Lin Gang, 36, who left Mindong to open a shop in Changzhou, a prosperous city on the Yangtze River, said he rarely had time for church and that almost none of his neighbors there are Catholic.

“If we could get off Sundays for Mass it would be easier,” he said. “But I have to keep the store open to take care of my family.”

“One’s faith grows weaker when one goes out to work,” he added.

The roots of the church’s problems in China go far back. The Qing emperor banned Christianity for about a century before Western powers forced the dynasty to let missionaries in again. When the Communists gained control of China in 1949, Catholicism was hit especially hard because of the Vatican’s strident opposition to communism.

The new government also expelled most foreigners from China, decapitating the Catholic Church, which had relied on foreigners to run its schools, orphanages, seminaries and religious orders. Catholicism survived as a clan-based, rural religion without its old missionizing impulse.

In 1957, the authorities added to the church’s problems by setting up the Chinese Patriotic Catholic Association to replace the Vatican in appointing the clergy and give Beijing’s atheist leaders control over the church.

Many worshipers resisted. They boycotted the government church in favor of underground churches led by clergy members whom they elected. Over time, the Vatican approved most of these locally appointed clergy. That created two Catholic lineages in China: those appointed by Beijing and those by the Vatican.

This is the rift that is the focus of the current negotiations. But the picture is more complicated than it seems.

Many government-appointed bishops, for example, have quietly received the Vatican’s blessing. And Pope Benedict XVI said in 2007 that loyal Catholics could worship in Chinese government-approved churches.

Even the term “underground” is largely a misnomer now. Although some clergy have been detained and face harassment, others mostly operate in the open. In many places, underground Catholics have built their own churches, sometimes huge cathedrals, without government interference.

Bishop Guo, for example, lives in a seven-story residence next to a twin-spired church clad in white tiles. Mindong is dotted with dozens of these churches, many of them with soaring spires, chapels, residences and nunneries, all of them technically illegal.

Moreover, many of the churches received construction permits with the help of Zhan Silu, the government-appointed bishop to whom the Vatican has asked Bishop Guo to cede his position.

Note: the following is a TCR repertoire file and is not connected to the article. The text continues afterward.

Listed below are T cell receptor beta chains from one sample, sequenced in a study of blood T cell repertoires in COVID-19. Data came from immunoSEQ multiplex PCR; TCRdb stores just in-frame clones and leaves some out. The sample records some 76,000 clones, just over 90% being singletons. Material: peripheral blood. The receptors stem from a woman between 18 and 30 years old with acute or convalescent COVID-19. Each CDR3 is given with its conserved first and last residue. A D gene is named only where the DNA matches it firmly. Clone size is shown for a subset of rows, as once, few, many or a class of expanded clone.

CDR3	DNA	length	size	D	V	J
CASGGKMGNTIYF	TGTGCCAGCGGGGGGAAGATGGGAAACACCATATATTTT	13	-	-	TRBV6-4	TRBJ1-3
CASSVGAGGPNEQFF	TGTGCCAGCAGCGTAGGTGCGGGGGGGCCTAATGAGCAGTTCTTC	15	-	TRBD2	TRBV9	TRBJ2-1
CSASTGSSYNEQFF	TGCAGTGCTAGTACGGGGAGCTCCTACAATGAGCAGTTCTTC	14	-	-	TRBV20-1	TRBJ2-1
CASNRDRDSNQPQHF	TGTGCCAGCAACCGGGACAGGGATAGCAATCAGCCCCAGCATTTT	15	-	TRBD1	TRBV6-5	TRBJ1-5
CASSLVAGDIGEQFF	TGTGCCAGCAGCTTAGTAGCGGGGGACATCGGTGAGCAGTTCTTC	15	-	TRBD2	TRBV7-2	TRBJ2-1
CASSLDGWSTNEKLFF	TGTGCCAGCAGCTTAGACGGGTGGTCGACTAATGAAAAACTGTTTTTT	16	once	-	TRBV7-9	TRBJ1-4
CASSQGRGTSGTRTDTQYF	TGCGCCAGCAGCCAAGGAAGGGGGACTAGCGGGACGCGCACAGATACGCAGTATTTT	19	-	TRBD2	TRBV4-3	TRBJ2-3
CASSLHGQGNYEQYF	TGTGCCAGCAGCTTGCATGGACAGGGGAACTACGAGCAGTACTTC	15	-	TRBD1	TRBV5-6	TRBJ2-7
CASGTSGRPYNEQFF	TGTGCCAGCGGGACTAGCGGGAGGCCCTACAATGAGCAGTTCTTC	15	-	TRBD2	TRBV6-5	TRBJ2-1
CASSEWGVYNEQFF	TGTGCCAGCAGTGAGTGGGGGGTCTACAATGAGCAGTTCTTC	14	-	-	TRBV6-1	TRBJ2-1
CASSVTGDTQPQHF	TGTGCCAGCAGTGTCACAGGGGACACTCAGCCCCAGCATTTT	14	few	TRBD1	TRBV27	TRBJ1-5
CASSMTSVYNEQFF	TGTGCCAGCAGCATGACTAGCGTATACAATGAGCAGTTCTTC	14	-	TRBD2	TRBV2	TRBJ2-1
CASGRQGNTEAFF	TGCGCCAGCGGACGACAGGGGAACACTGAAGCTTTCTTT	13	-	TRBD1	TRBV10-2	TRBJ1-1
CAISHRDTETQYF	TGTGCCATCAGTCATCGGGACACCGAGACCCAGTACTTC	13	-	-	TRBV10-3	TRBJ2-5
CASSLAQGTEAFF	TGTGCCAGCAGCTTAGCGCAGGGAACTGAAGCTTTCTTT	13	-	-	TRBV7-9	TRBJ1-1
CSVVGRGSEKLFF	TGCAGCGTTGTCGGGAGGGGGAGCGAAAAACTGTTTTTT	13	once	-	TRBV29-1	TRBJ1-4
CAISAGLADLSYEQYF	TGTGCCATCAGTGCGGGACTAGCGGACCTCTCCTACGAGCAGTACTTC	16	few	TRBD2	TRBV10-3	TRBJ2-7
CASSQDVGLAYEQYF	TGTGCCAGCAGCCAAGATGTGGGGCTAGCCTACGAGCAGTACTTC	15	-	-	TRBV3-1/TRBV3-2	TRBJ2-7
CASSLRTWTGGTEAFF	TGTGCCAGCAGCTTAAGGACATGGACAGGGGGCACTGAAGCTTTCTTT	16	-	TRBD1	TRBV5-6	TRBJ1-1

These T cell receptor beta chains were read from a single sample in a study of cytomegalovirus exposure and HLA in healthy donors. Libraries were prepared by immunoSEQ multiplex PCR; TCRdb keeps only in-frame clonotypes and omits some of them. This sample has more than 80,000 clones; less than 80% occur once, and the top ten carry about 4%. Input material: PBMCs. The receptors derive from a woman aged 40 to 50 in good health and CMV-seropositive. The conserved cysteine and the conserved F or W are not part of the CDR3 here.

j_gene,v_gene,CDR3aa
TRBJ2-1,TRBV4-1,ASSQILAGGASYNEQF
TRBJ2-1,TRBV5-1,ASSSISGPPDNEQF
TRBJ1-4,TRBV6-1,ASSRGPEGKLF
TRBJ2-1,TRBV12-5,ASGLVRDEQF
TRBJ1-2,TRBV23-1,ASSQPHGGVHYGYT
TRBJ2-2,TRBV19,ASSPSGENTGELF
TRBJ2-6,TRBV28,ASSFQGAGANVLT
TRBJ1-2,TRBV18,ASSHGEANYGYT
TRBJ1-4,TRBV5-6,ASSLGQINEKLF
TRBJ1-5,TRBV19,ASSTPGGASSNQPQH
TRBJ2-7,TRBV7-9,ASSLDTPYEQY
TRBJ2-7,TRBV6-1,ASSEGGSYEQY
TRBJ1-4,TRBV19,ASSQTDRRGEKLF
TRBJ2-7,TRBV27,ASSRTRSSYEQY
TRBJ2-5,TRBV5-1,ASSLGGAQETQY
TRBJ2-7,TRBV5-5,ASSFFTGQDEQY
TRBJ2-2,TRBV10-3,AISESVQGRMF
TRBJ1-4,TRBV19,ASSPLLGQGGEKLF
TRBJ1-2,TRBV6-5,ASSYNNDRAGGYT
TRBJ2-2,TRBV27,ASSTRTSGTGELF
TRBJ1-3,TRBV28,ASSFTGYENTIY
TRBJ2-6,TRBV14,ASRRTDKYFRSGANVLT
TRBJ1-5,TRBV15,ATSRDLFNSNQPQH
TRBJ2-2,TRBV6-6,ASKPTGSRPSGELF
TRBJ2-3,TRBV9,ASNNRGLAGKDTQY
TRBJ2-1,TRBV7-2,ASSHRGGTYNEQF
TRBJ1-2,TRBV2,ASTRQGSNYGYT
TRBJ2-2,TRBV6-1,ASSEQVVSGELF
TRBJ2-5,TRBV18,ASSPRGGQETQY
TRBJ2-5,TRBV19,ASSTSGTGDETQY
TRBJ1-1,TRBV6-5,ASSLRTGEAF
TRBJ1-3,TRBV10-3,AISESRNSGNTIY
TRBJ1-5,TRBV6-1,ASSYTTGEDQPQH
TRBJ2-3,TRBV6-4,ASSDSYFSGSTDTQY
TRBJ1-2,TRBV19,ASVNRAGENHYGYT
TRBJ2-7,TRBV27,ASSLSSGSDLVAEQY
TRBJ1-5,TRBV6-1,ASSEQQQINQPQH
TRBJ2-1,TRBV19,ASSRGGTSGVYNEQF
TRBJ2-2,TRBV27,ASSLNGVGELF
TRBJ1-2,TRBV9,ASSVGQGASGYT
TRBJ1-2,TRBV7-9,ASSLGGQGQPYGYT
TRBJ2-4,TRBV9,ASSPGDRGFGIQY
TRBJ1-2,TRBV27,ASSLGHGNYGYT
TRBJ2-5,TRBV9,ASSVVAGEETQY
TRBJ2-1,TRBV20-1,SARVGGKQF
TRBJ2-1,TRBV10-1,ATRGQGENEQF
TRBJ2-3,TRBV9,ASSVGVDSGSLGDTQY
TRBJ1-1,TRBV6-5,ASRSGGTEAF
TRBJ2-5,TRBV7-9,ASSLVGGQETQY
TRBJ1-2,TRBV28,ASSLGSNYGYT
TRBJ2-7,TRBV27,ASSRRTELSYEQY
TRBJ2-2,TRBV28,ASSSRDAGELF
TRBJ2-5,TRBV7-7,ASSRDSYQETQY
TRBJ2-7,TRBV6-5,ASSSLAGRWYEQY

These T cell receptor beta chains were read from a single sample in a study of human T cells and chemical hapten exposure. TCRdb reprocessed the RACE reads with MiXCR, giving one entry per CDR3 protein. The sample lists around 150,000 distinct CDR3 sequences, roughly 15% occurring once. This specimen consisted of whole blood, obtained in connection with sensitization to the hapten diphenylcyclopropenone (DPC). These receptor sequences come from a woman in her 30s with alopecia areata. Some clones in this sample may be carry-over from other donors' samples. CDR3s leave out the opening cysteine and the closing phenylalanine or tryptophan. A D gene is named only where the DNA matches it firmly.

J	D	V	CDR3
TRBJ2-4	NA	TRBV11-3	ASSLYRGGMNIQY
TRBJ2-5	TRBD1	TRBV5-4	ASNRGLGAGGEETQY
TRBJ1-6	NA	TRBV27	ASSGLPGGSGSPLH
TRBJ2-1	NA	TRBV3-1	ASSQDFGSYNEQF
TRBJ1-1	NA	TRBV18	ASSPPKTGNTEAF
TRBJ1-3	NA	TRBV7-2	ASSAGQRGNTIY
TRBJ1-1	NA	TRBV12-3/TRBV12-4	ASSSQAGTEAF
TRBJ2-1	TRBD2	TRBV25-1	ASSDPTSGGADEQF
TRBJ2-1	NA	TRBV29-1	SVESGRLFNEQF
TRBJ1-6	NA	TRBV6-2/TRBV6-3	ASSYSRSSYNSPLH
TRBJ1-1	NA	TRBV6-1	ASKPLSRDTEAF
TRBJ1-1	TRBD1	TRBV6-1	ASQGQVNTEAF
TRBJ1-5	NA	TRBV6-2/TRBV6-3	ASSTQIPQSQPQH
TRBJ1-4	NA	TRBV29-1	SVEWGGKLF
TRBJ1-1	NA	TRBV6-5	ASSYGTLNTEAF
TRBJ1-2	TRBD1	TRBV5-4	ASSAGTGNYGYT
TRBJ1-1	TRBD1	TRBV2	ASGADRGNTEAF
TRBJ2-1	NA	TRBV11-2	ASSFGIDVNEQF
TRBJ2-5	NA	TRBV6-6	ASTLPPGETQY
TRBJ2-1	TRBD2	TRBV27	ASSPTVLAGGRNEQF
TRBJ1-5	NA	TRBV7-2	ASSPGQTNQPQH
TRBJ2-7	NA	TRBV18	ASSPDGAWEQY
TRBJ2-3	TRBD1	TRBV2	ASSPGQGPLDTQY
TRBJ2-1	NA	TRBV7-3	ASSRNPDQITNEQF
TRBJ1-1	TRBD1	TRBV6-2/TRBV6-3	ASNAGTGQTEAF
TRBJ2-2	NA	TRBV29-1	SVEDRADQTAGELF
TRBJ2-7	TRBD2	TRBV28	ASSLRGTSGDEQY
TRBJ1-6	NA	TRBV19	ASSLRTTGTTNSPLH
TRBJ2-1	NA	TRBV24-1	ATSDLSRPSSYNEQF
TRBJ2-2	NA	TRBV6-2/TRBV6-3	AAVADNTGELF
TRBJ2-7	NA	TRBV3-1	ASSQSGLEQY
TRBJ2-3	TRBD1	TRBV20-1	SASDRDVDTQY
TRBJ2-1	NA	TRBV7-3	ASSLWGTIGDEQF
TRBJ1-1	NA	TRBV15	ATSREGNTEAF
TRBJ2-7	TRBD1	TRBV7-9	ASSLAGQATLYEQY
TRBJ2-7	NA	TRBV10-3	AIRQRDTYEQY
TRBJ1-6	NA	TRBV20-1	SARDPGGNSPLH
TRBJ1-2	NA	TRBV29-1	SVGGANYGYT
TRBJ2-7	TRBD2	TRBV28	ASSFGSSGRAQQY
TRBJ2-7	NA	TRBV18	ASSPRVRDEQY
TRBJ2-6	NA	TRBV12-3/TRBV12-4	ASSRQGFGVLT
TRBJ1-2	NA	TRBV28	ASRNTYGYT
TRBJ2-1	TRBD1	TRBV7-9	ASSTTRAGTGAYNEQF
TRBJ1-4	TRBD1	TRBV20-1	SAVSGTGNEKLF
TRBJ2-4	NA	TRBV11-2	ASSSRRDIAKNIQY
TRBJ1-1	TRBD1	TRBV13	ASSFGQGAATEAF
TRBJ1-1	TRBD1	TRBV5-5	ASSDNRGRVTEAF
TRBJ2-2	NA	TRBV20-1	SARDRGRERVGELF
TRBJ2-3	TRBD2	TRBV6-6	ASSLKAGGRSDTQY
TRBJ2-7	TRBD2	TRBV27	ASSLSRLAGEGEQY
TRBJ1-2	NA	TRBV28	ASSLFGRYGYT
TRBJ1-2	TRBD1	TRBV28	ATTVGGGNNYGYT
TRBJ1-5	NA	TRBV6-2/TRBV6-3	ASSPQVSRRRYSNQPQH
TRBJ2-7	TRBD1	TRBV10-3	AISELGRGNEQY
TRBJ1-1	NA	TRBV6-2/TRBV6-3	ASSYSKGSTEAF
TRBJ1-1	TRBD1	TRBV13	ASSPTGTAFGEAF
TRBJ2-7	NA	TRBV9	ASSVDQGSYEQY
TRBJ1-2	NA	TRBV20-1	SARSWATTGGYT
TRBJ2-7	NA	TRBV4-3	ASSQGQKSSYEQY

Bishop Zhan declined to be interviewed, but local Catholics say he signed off on the permits to reach out to underground believers.

“It shows it’s not underground at all,” said Eugenio Menegon, a professor of history at Boston University, who wrote a book on Catholicism’s deep roots in Mindong. During his time in the region, he said, he found that the unofficial clergy often gets along fine with the local authorities.

Tensions arise when one side pushes the other. Recently, the pressure has come from Beijing, which has adopted new regulations that are meant in part to curb underground churches.

The Vatican’s desire to have Bishop Guo step aside in favor of Bishop Zhan also worries residents. Many feel they should be consulted on the appointment of their spiritual leader — an issue that could come up in other Chinese dioceses where the future of as many as 30 underground bishops is uncertain.

One lay nun whose order has deep roots in Mindong said Bishop Zhan would have difficulty running the diocese because most worshipers are in the underground church and support Bishop Guo. Still, she said that if the Vatican recognized Bishop Zhan, she would obey.

Though weakened by migration and buffeted by change, Mindong remains a place where one can still sense the world of the Dominican friars who first brought Catholicism to these hilly shores in the 1630s — and the powers of faith that can outlast politics.

Not far from Bishop Guo’s cathedral is Shangwan Village, the burial site of a Catholic priest named Miu Zishan who was persecuted by Communist zealots in the 1960s and died shortly after.

In front of his grave, Wu Saiqing, 49, was sleeping on a stone bed. Locals believe that doing so cures illnesses, and so Ms. Wu was there for a midday nap, hoping to improve her health.

Ms. Wu said her family’s Catholic roots dated to the 17th century. Two of her siblings serve the official church, one as a nun and one as a priest. But she attends an underground church.

“It makes no difference to me,” Ms. Wu said. “It is the Lord we believe in.”